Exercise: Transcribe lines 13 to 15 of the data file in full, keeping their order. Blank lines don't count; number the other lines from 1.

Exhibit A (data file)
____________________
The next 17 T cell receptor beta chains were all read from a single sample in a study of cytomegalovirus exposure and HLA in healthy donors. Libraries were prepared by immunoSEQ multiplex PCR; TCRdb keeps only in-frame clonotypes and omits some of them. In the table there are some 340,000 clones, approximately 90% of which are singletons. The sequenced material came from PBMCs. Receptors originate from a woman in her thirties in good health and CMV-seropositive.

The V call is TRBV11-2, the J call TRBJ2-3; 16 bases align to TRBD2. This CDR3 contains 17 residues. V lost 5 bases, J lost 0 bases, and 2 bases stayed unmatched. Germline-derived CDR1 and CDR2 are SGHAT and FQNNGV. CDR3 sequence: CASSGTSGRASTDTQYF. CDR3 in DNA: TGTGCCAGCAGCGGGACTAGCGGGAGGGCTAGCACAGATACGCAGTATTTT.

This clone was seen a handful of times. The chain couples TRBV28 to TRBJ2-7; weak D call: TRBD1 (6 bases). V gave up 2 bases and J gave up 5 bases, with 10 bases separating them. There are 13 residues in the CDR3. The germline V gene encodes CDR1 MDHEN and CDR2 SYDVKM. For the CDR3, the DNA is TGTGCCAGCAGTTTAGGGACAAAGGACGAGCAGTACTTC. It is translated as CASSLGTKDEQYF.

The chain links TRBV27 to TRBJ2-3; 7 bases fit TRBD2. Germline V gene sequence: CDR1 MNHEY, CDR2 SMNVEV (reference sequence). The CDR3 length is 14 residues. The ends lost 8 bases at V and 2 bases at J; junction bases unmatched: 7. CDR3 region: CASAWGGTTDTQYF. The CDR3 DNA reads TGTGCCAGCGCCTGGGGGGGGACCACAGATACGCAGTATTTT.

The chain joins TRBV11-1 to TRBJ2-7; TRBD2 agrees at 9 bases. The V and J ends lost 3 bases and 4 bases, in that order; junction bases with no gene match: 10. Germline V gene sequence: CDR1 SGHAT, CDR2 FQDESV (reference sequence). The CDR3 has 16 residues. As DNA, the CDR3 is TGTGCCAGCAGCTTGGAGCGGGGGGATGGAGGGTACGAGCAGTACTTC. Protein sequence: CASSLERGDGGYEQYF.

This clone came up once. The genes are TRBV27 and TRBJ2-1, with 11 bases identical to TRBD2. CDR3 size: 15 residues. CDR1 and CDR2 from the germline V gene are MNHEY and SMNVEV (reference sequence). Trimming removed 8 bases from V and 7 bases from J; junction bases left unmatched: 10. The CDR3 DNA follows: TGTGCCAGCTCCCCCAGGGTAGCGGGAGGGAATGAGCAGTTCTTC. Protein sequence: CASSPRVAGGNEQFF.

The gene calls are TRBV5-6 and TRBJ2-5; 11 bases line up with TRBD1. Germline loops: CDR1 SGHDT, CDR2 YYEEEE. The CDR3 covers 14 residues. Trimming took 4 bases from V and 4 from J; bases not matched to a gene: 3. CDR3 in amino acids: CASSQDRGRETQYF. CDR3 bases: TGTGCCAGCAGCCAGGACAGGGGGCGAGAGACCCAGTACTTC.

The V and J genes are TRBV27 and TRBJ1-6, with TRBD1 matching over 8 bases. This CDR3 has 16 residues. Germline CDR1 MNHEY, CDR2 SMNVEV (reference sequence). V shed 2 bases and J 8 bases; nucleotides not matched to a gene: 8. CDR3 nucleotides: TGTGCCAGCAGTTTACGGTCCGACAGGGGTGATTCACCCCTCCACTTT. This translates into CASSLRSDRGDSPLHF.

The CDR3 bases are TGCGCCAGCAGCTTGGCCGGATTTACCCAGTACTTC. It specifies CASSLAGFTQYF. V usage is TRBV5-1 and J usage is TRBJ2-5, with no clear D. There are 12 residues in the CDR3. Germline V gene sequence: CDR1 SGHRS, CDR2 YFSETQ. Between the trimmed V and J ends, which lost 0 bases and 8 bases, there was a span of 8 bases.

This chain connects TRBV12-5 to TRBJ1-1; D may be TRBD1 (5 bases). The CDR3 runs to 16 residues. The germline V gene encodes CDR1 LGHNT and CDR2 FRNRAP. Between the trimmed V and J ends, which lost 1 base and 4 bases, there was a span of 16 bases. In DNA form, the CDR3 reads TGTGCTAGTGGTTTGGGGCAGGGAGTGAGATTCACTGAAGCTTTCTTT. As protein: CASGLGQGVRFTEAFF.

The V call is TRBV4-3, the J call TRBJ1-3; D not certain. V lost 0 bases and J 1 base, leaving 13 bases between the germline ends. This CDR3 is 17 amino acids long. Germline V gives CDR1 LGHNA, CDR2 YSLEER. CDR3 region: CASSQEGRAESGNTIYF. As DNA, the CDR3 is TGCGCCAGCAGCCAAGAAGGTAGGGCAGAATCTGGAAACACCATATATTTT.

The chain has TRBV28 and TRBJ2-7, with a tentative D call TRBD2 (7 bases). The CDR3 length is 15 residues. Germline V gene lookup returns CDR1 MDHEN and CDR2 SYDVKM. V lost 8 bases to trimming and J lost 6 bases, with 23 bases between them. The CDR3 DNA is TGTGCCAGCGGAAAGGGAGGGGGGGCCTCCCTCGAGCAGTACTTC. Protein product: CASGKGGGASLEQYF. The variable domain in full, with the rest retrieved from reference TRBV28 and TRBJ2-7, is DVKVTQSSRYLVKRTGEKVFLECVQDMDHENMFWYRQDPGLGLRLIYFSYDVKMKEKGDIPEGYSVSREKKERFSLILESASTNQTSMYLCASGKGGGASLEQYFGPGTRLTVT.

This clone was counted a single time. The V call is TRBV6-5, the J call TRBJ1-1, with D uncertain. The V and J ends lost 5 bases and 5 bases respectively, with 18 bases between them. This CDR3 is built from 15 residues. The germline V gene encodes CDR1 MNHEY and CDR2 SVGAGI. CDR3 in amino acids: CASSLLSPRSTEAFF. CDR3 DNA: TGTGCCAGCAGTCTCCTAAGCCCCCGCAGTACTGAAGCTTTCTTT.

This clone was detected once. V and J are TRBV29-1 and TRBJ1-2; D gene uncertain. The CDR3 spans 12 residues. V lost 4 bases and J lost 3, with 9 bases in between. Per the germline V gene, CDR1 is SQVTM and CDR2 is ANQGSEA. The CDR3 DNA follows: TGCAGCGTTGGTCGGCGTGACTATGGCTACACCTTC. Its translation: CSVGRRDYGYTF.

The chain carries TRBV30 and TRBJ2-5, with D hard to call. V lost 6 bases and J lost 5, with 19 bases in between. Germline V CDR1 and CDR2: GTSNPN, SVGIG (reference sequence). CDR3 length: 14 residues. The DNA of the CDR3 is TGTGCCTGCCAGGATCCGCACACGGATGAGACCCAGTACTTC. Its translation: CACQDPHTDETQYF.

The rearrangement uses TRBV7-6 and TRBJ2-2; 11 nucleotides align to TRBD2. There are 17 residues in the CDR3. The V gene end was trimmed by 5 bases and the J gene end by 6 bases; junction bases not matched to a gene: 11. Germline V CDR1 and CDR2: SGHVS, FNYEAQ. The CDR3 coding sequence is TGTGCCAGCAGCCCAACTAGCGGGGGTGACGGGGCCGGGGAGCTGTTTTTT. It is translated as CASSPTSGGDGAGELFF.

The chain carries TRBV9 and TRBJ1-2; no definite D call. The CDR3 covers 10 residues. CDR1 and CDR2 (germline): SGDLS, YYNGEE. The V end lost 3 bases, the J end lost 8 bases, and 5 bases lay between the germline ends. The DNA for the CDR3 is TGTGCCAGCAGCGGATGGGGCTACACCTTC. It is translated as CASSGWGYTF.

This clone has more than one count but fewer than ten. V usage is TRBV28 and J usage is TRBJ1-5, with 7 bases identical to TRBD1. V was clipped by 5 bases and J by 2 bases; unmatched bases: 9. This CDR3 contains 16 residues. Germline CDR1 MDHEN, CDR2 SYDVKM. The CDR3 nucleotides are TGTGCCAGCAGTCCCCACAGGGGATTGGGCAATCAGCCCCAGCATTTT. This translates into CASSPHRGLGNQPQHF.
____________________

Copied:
This clone was counted a single time. The V call is TRBV6-5, the J call TRBJ1-1, with D uncertain. The V and J ends lost 5 bases and 5 bases respectively, with 18 bases between them. This CDR3 is built from 15 residues. The germline V gene encodes CDR1 MNHEY and CDR2 SVGAGI. CDR3 in amino acids: CASSLLSPRSTEAFF. CDR3 DNA: TGTGCCAGCAGTCTCCTAAGCCCCCGCAGTACTGAAGCTTTCTTT.

This clone was detected once. V and J are TRBV29-1 and TRBJ1-2; D gene uncertain. The CDR3 spans 12 residues. V lost 4 bases and J lost 3, with 9 bases in between. Per the germline V gene, CDR1 is SQVTM and CDR2 is ANQGSEA. The CDR3 DNA follows: TGCAGCGTTGGTCGGCGTGACTATGGCTACACCTTC. Its translation: CSVGRRDYGYTF.

The chain carries TRBV30 and TRBJ2-5, with D hard to call. V lost 6 bases and J lost 5, with 19 bases in between. Germline V CDR1 and CDR2: GTSNPN, SVGIG (reference sequence). CDR3 length: 14 residues. The DNA of the CDR3 is TGTGCCTGCCAGGATCCGCACACGGATGAGACCCAGTACTTC. Its translation: CACQDPHTDETQYF.